Marching for the Shrewsbury 24

4 07 2010

Yesterday a trio of trade unionists from North Staffs TUC travelled to Shrewsbury for the second annual march in solidarity with the Shrewsbury 24. For readers unfamiliar with this important episode in modern trade unionism, the campaign site takes it up:

After the 1972 Building Workers’ National Strike 24 Trade Unionists were tried at Shrewsbury in a hostile act perpetrated by a Tory Government to criminalise picketing. A number of these men were given severe prison sentences. Best known of them were Des Warren and Ricky Tomlinson, who became referred to as the “Shrewsbury 2.” Des died as a direct result of the treatment that was meted out to him during his lengthy incarceration. Successive Governments both Tory and Labour, have remained unresponsive to the calls for these perverse judgements to be set aside, and for these men to be cleared. There is now a renewal of the campaign, even after all this time, and the death of some of those involved, to secure justice for these Trade Union Comrades. The campaign is also calling for a Public Inquiry to expose the role of successive governments and the secret services in the events surrounding this important time in labour history.

About 200 assembled at the car park just by Shrewsbury Abbey and took off up the hill to the war memorial outside the Shropshire county council offices, which itself is a stone’s throw from the very court that jailed the Shrewsbury pickets 38 years ago.

This year we heard speeches from a Shrewsbury 24 speaker (I didn’t catch his name), Bob Crow of the RMT, Janice Godrich of the PCS and Ricky Tomlinson. A Right to Work speaker (whose name escaped me too) opened by arguing that the trade union movement might have to bring down the coalition government to successfully see off the draconian cuts it plans to make to public spending. Next came the Shrewsbury 24 comrade who forcefully argued that the campaign is not looking for a pardon but complete exoneration, the publication of all the secret documents still kept under wraps (in his stint has home secretary, Jack Straw ludicrously claimed there were matters of national security to consider), an apology and a public inquiry into the frame-up.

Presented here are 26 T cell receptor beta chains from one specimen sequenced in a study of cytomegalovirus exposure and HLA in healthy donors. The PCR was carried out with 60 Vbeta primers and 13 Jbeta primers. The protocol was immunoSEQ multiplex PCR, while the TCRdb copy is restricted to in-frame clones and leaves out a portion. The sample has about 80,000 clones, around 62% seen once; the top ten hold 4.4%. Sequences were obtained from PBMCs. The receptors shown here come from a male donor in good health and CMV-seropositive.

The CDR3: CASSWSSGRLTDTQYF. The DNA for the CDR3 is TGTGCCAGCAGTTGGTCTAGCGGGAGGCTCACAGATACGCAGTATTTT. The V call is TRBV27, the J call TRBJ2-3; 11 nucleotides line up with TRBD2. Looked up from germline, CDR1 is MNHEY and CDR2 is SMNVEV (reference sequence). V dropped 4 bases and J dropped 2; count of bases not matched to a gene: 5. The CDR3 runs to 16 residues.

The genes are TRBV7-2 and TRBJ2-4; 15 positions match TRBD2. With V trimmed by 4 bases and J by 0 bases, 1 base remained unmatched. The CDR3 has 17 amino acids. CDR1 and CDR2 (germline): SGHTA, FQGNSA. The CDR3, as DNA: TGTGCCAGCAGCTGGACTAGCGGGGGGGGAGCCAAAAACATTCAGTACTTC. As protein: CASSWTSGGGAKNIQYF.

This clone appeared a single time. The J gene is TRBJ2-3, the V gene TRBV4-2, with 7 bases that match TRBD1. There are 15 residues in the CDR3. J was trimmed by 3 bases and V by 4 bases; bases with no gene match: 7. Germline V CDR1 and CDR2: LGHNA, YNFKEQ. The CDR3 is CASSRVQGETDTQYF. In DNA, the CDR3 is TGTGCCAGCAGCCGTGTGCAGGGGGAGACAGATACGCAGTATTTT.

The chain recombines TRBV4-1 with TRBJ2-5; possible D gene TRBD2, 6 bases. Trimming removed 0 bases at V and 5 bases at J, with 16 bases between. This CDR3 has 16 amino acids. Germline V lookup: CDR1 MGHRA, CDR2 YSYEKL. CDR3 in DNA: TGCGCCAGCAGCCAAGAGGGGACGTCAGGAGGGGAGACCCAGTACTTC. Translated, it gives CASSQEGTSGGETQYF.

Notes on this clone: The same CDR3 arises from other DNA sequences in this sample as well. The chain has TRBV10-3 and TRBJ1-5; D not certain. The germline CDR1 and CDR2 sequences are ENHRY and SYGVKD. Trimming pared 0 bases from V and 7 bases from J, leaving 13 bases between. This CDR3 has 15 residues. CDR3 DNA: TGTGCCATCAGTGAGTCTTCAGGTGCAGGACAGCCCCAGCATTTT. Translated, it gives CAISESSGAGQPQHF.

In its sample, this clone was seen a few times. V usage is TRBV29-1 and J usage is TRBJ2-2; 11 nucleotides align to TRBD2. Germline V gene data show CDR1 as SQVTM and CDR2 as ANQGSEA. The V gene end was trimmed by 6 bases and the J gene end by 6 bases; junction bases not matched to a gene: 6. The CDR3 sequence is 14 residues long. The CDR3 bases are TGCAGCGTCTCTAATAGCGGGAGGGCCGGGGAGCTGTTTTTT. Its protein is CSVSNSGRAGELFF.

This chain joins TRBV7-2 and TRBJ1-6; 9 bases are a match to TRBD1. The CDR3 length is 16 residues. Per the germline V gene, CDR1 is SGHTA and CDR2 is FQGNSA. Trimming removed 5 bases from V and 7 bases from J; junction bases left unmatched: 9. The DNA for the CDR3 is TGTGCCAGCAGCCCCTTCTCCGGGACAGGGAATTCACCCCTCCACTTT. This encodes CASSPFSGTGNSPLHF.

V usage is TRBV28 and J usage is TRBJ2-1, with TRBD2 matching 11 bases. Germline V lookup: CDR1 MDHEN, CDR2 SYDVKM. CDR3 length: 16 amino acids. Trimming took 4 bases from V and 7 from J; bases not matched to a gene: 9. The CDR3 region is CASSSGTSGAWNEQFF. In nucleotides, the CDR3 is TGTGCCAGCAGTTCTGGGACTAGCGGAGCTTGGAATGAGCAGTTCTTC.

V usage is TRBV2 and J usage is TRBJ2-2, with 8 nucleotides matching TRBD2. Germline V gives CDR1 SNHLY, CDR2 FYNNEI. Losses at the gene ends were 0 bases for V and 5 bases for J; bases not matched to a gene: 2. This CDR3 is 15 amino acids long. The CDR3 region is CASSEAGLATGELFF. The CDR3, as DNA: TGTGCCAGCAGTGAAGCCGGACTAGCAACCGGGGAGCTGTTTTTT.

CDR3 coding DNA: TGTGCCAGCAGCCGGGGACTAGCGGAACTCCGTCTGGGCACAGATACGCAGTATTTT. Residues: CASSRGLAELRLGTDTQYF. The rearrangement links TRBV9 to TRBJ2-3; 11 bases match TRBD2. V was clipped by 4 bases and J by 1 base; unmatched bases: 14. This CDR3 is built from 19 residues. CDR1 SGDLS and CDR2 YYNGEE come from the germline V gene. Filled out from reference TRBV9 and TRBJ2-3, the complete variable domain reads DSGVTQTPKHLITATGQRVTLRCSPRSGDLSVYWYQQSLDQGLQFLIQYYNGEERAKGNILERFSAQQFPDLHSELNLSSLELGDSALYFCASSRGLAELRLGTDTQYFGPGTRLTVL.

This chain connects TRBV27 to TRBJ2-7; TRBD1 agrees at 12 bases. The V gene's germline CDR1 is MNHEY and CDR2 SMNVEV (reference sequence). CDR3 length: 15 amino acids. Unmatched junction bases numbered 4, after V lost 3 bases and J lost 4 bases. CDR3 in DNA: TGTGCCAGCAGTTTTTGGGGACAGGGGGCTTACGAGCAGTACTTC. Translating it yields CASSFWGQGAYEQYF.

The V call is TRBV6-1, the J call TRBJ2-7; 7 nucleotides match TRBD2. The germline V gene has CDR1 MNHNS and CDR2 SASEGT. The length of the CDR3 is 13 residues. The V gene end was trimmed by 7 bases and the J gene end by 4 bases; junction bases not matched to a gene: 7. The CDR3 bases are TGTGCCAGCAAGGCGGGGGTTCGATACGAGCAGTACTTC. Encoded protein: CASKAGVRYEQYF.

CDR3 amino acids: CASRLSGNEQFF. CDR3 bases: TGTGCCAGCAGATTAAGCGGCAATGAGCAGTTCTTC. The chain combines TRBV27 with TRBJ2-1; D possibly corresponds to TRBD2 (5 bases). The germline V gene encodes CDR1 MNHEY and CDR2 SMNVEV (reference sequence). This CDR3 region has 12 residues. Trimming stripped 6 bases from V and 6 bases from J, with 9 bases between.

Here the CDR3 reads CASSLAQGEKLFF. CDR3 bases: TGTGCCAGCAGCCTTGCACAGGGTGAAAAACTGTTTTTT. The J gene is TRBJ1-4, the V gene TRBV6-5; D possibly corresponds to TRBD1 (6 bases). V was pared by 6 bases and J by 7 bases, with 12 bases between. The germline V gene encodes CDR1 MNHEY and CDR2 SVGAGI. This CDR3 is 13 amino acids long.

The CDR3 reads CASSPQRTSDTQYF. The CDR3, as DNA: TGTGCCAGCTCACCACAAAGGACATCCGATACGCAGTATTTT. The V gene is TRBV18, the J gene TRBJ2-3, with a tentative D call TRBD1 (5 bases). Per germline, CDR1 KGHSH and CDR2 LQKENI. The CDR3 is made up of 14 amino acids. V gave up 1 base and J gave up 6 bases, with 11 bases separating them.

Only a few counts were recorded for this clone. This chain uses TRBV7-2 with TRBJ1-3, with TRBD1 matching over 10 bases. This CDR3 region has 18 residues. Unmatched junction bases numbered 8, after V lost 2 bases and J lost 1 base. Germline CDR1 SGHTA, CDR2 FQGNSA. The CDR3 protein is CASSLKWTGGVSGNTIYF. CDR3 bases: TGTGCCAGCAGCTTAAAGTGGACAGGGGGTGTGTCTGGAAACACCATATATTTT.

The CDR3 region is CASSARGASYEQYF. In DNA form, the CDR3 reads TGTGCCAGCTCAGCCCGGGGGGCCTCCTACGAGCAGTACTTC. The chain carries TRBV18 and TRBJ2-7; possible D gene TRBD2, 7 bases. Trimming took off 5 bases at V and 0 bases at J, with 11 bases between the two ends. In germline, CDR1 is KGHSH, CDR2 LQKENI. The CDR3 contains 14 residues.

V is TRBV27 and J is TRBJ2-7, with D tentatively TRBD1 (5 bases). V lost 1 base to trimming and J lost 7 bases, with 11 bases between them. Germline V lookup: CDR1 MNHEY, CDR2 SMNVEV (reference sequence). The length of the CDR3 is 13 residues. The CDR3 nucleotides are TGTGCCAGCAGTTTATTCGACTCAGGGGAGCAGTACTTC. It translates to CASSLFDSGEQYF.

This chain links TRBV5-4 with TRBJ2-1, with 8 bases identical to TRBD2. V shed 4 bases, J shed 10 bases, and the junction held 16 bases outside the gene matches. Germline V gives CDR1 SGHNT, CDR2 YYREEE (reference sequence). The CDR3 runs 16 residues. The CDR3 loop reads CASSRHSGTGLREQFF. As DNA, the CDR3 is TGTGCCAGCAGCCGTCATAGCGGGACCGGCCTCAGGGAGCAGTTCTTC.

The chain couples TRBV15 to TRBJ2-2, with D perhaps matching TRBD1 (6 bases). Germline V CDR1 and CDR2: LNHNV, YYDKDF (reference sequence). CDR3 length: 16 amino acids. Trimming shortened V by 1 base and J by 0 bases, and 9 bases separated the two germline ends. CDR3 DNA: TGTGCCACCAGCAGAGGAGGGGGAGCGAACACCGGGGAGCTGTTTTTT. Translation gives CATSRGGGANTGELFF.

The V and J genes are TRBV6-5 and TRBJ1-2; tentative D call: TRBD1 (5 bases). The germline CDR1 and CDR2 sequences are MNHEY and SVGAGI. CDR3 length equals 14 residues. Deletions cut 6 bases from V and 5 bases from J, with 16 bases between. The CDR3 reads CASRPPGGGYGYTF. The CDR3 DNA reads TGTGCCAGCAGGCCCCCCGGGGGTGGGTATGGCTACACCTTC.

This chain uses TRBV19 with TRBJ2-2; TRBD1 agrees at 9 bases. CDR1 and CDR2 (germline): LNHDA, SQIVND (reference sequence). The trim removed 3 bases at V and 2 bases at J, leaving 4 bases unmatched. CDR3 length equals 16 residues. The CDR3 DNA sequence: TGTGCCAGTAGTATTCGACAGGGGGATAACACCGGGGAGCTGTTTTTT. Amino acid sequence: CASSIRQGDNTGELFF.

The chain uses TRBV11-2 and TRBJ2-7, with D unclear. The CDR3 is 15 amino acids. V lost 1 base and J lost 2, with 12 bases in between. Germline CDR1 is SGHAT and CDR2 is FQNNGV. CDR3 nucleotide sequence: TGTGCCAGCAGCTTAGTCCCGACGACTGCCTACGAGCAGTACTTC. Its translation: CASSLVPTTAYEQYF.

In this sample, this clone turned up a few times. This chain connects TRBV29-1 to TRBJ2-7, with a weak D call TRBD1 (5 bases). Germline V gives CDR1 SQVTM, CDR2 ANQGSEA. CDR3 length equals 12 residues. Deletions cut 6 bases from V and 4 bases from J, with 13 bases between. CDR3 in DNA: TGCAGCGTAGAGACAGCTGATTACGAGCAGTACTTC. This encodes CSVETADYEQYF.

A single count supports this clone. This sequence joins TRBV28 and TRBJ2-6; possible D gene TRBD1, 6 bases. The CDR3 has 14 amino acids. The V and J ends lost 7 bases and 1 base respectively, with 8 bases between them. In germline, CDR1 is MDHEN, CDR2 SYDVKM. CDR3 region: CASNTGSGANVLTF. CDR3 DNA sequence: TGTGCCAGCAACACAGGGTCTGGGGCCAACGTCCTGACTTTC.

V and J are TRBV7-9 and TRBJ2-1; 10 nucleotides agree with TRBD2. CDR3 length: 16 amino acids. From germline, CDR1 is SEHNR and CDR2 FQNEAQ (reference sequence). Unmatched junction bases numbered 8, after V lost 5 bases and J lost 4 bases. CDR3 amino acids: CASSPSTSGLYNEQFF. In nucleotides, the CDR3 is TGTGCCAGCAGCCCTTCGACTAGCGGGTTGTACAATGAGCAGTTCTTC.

As you might expect, Bob Crow didn’t mince his words. While not calling for widespread mass strikes on this occasion, he did say our priority is the building of a fighting trade union movement. In the face of the coming tidal wave of cuts and unemployment, standing up and fighting is our only option. He also mocked those MPs who ignored the trade union movement while Labour were in power but since the election have reinvented themselves as the unions’ best friends. His message to them was stark: back us and we will back you, but never again will there be a blank cheque. The immediate litmus test will be John McDonnell’s private members’ bill seeking to enhance workplace rights.

My apologies to Janice Godrich and Ricky Tomlinson – I couldn’t remember what they said, apart from Ricky warning the youngsters present that the Tories are set on giving them a “good hiding” unless the cuts are fought at every step.

Numbers were roughly the same as last year but significantly there seemed to have been a greater proportion of younger people in the crowd. There were delegations from more unions present too.

In all, it was an excellent day and no doubt more hay was had afterwards in the Unison social club. I just hope that when we meet to march against next year it will be off the back of several significant victories over Cameron’s coalition of cuts.

Phil BC

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One response

6 07 2010
Steve Funnell

For great pictures, follow the Shropshire PCS link.

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